Fairfield County housing sales off
Greenwich, New Canaan, Westport and Darien have the highest median housing prices in the state, but those $1 million-plus figures all declined between the first quarter of 2007 and the first quarter of 2008, according to CERC's report about single-family home sales.
CERC, a nonprofit public-private partnership that provides research data to its clients, uses information from The Warren Group, which publishes the Commercial Record, for its housing market analysis.
"We felt it was a useful adjunct to a lot of our data," Jeff Blodgett, CERC's vice president of research, said of the report, which CERC began publishing in mid-2007. The quarterly data, he added, removes some of the volatility from seasonal fluctuations.
"I think we're much less overexposed to any kind of serious correction" than Florida, California and Nevada are, Blodgett said when asked about the health of the state's housing market.
He hopes the price bust will hit bottom by the end of 2008, but added that local and national markets will probably never again see the amount of price appreciation that occurred in the last few years.
CERC also ranks the affordability of the state's cities and towns by dividing the median home price by their most recent median household income.
Greenwich topped the list of the least affordable, followed by Salisbury, New Canaan, Stamford, Westport, Washington, Norwalk, Darien, Sharon and Ridgefield.
Columbia was the most affordable.
Blodgett was surprised Greenwich registered as most unaffordable, because that's based on the incomes of those who already live there. But he said the median income includes only wages and salaries, so dividends, bonuses and capital gains were not factored in.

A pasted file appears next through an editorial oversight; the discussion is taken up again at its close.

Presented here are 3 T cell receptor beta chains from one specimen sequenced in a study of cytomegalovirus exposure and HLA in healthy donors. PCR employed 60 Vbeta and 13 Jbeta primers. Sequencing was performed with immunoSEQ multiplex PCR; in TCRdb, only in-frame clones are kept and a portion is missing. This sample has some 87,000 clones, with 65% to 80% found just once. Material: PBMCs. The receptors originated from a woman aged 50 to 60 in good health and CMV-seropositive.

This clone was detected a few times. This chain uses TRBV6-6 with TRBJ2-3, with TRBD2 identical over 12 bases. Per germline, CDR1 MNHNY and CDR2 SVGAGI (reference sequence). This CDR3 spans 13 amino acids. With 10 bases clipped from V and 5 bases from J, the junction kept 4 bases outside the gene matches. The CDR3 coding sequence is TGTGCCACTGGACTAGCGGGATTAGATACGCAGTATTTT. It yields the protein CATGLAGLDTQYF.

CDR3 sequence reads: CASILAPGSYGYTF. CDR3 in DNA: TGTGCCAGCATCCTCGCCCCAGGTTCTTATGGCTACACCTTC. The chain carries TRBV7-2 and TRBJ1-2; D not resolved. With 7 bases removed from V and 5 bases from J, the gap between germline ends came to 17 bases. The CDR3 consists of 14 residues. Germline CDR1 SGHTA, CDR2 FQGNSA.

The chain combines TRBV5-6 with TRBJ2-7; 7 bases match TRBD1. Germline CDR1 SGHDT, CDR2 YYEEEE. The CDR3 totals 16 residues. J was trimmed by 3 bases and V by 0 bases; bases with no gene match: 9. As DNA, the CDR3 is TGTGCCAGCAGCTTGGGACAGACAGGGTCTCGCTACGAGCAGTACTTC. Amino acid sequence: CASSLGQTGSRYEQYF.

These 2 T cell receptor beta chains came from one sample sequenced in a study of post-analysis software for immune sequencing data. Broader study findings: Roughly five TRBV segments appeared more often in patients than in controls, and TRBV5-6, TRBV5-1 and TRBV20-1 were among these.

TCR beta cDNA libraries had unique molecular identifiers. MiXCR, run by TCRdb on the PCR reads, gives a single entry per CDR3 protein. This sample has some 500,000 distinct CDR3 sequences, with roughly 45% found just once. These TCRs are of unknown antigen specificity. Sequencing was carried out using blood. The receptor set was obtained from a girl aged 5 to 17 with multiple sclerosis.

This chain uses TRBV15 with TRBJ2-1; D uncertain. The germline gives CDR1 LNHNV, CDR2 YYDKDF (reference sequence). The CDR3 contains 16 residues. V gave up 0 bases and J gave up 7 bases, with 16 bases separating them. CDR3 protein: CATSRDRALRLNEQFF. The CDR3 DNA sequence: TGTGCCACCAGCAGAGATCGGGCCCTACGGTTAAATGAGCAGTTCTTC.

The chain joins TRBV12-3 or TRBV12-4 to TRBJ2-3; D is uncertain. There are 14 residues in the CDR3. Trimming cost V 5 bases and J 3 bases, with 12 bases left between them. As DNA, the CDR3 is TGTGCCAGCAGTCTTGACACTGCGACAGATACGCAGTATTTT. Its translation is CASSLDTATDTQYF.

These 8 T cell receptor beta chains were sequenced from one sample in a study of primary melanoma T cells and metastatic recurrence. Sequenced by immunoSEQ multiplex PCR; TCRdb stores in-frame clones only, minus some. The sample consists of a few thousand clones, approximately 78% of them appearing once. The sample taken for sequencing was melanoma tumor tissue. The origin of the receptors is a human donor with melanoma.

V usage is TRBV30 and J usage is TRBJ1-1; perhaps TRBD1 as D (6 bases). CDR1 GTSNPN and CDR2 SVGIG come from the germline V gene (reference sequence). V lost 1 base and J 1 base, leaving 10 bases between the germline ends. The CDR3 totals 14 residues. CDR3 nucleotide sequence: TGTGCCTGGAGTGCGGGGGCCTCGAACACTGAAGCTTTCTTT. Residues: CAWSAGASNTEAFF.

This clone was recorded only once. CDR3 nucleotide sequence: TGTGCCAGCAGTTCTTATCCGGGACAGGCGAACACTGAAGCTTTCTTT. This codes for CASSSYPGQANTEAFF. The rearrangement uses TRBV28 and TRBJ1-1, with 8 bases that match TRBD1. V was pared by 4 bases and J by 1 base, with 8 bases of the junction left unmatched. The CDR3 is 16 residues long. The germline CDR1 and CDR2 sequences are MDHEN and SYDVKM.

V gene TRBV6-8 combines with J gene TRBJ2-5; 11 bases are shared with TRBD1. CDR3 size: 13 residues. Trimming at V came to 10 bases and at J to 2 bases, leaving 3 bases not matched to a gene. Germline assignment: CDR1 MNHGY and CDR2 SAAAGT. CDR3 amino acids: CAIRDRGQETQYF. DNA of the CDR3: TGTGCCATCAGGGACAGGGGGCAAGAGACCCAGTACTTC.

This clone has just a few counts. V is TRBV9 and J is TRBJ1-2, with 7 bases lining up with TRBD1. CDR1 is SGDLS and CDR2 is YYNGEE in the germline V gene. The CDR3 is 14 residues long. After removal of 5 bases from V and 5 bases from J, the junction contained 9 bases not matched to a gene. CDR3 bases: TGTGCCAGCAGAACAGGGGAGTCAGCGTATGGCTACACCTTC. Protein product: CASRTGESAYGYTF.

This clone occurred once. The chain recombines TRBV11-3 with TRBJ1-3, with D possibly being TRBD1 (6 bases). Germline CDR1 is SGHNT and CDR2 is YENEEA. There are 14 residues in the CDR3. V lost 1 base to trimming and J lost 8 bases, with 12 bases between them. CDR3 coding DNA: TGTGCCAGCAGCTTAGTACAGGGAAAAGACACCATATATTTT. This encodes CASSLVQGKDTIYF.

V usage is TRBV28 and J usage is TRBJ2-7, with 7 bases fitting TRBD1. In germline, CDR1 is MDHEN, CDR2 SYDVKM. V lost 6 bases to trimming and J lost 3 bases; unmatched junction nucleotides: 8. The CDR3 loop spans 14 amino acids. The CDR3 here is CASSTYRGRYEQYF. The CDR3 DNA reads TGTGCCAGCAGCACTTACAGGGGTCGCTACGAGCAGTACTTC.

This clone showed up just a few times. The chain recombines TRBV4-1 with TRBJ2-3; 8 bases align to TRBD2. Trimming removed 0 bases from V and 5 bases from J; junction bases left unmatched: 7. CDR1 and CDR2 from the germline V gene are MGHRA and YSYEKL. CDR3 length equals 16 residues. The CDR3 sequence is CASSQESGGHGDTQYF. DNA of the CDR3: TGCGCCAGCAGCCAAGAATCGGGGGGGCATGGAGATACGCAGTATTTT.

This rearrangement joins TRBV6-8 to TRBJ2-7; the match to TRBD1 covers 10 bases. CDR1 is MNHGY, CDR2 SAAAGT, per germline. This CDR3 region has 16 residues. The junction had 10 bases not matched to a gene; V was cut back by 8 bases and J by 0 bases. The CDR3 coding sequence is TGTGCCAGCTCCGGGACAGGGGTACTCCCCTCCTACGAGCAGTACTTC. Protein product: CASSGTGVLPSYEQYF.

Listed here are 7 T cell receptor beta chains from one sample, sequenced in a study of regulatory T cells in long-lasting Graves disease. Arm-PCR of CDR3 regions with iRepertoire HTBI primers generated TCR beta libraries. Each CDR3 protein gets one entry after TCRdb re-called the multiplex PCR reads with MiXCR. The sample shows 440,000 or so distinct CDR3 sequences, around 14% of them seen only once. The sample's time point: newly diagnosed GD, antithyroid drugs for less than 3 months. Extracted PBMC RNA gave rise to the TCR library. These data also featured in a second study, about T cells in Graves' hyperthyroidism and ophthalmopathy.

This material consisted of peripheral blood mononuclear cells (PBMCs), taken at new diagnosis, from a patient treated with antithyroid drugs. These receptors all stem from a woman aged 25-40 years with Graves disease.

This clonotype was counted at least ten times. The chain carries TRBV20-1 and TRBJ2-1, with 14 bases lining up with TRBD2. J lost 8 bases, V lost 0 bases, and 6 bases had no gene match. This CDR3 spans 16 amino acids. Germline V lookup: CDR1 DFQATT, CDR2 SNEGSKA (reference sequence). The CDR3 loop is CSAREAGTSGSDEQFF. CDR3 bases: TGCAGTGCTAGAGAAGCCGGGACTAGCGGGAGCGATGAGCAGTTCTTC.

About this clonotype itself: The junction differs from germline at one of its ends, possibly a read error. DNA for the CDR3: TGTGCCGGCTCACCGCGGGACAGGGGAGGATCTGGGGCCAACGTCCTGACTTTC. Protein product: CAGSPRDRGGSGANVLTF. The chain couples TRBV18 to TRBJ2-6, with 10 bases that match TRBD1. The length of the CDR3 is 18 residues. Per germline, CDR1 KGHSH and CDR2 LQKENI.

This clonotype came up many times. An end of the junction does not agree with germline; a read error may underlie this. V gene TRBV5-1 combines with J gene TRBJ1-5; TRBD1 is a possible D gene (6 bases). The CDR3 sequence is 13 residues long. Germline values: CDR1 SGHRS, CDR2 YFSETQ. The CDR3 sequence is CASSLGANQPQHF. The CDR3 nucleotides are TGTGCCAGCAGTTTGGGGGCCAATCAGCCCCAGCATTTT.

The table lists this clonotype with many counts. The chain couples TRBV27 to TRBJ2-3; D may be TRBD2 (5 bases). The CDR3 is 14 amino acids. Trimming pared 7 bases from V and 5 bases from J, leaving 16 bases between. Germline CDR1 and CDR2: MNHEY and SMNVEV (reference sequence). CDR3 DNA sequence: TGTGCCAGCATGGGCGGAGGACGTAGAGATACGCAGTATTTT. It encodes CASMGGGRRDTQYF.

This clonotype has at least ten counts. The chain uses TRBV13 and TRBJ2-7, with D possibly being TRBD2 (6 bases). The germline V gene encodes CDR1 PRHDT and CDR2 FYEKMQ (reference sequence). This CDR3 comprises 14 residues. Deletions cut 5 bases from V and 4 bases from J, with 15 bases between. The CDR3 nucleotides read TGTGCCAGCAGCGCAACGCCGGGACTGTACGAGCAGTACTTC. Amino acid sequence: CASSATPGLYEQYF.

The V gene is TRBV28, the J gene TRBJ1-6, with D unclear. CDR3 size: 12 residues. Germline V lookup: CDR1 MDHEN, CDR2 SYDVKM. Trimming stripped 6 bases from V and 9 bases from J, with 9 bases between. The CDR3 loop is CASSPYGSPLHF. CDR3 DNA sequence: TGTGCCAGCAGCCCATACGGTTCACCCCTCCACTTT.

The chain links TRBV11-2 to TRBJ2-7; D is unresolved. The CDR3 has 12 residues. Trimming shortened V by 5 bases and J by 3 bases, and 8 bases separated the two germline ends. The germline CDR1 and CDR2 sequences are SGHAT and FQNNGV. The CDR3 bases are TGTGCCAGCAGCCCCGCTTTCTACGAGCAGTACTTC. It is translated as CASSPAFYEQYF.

Barry Rosa, vice president of specialty services at Prudential Connecticut Realty, said an affordability index based on income vs. simple sales does tell part of the story. Rosa is responsible for the company's quarterly Connecticut Market Real Estate Report.
But "it's not just the price, it's the mortgage rate" that drives affordability, Rosa said.
By county, Fairfield County was least affordable, although the median sales price fell 8.5 percent between the first quarters of 2007 and 2008, to $507,800. This compares to a drop of 5.7 percent, to $266,000, for the state as a whole. New Haven County fell 4.6 percent, to $237,600.
On a year-by-year basis, the median sales price of 47 municipalities in Connecticut rose.
Danbury rose 2.6 percent, to $343,800. Median prices were up 20.9 percent in Easton, to $912,500, and 1.1 percent in Redding, to $665,000. They were up 14.4 percent in Ridgefield, to $835,000.
Brookfield fell 6.9 percent, to $432,500.
Danbury had eight fewer sales between the first quarters of 2007 and 2008, down to 88. In Brookfield, the number was down six, to 23, while in Ridgefield, it was off 19, to 45.
Single-family home sales also show a decline around the state, down 27.5 percent from the first quarter of 2007, to 4,892 in the first quarter of 2008.
The overall decline was not a surprise, Blodgett said, since homes are staying on the market longer, and other homeowners are waiting for the market to improve before even listing their properties.
Steve Stollman, of Steven A. Stollman Appraisals Co. in Trumbull, said his business has been off. However, he is seeing an increase in the number of relocation appraisals, which is when an employer hires a third-party company to sell or buy a relocating executive's home.
Stollman said he's also seeing more "short sales," when a homeowner who owes more than the house is worth gets bank approval to sell the property for a lower price. This, Stollman added, is keeping the number of foreclosures in Connecticut down.
Overall, Rosa said, CERC's numbers sounded right to him.
"Connecticut's prices are weaker this year than last," Rosa said, but the decline is no where near as severe as in other parts of the country.
He uses some of the same figures for his quarterly report, but Rosa said he also looks at the deposit data, because 70 to 80 percent of homes on deposit do close.
"It's how many sales against how much stuff is for sale" that's important, Rosa said, because a decline in number of sales plus an increase in inventory makes for a worsening market.
Rosa's waiting to get figures for the second quarter, but expects they will show the state is still better off than Florida, Nevada and other places where speculation drove prices up.
"Fundamentally, we're an owner-occupied market. We're not a speculative market," Rosa said. While "it is slower than one would like it to be "� it's not dead. It's not even close to dead."